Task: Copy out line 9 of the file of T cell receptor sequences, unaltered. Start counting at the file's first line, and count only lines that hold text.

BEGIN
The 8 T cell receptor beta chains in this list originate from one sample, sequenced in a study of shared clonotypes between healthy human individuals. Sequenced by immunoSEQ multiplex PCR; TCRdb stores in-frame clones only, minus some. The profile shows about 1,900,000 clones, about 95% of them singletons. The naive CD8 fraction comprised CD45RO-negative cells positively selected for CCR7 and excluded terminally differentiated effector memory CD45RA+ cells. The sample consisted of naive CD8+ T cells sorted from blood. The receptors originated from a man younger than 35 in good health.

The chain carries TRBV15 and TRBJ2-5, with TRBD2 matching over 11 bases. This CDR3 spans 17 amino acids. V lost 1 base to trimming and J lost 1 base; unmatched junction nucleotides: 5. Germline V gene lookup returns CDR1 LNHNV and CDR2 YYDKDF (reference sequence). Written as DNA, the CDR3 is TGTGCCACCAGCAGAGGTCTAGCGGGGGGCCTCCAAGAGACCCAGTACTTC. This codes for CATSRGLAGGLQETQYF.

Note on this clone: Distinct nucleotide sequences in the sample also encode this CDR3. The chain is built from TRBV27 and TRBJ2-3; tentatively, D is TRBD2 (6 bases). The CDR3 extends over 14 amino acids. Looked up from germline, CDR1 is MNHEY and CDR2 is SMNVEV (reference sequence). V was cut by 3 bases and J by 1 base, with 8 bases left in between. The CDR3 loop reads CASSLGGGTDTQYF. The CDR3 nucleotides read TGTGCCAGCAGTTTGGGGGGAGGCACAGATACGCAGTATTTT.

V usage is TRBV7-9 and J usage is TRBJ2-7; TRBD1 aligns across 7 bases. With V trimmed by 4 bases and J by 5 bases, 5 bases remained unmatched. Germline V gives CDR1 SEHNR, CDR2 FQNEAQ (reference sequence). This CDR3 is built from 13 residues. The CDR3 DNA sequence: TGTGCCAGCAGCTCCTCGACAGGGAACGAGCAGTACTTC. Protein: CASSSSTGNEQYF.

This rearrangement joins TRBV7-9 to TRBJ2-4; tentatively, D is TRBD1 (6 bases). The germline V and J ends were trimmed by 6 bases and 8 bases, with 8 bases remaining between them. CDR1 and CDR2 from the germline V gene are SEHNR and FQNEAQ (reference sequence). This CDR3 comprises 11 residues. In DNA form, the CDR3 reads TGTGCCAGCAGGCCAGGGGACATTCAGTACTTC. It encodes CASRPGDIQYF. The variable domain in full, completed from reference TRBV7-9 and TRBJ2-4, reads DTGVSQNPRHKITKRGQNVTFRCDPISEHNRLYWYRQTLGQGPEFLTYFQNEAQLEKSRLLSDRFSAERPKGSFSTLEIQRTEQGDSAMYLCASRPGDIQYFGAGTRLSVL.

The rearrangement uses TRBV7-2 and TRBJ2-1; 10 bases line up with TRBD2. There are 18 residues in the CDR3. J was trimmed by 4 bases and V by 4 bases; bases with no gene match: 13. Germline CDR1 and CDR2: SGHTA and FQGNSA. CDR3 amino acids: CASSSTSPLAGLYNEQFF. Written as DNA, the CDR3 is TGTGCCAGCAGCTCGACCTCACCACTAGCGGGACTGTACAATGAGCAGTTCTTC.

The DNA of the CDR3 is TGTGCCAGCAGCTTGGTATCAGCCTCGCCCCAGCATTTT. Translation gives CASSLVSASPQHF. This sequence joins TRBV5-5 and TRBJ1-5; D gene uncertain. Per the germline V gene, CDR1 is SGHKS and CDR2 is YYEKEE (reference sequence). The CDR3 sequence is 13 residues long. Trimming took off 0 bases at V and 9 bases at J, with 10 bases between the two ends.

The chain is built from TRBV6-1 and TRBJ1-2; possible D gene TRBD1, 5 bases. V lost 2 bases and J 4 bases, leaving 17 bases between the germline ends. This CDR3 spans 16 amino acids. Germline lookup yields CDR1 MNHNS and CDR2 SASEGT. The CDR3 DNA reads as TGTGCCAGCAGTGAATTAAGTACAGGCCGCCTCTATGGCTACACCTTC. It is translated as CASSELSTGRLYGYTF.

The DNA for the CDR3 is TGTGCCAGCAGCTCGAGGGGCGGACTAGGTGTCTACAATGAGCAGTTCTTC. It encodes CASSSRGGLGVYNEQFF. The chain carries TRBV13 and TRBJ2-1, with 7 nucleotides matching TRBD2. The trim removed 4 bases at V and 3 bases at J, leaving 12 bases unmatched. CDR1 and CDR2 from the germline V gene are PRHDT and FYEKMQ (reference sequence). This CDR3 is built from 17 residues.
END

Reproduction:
The DNA for the CDR3 is TGTGCCAGCAGCTCGAGGGGCGGACTAGGTGTCTACAATGAGCAGTTCTTC. It encodes CASSSRGGLGVYNEQFF. The chain carries TRBV13 and TRBJ2-1, with 7 nucleotides matching TRBD2. The trim removed 4 bases at V and 3 bases at J, leaving 12 bases unmatched. CDR1 and CDR2 from the germline V gene are PRHDT and FYEKMQ (reference sequence). This CDR3 is built from 17 residues.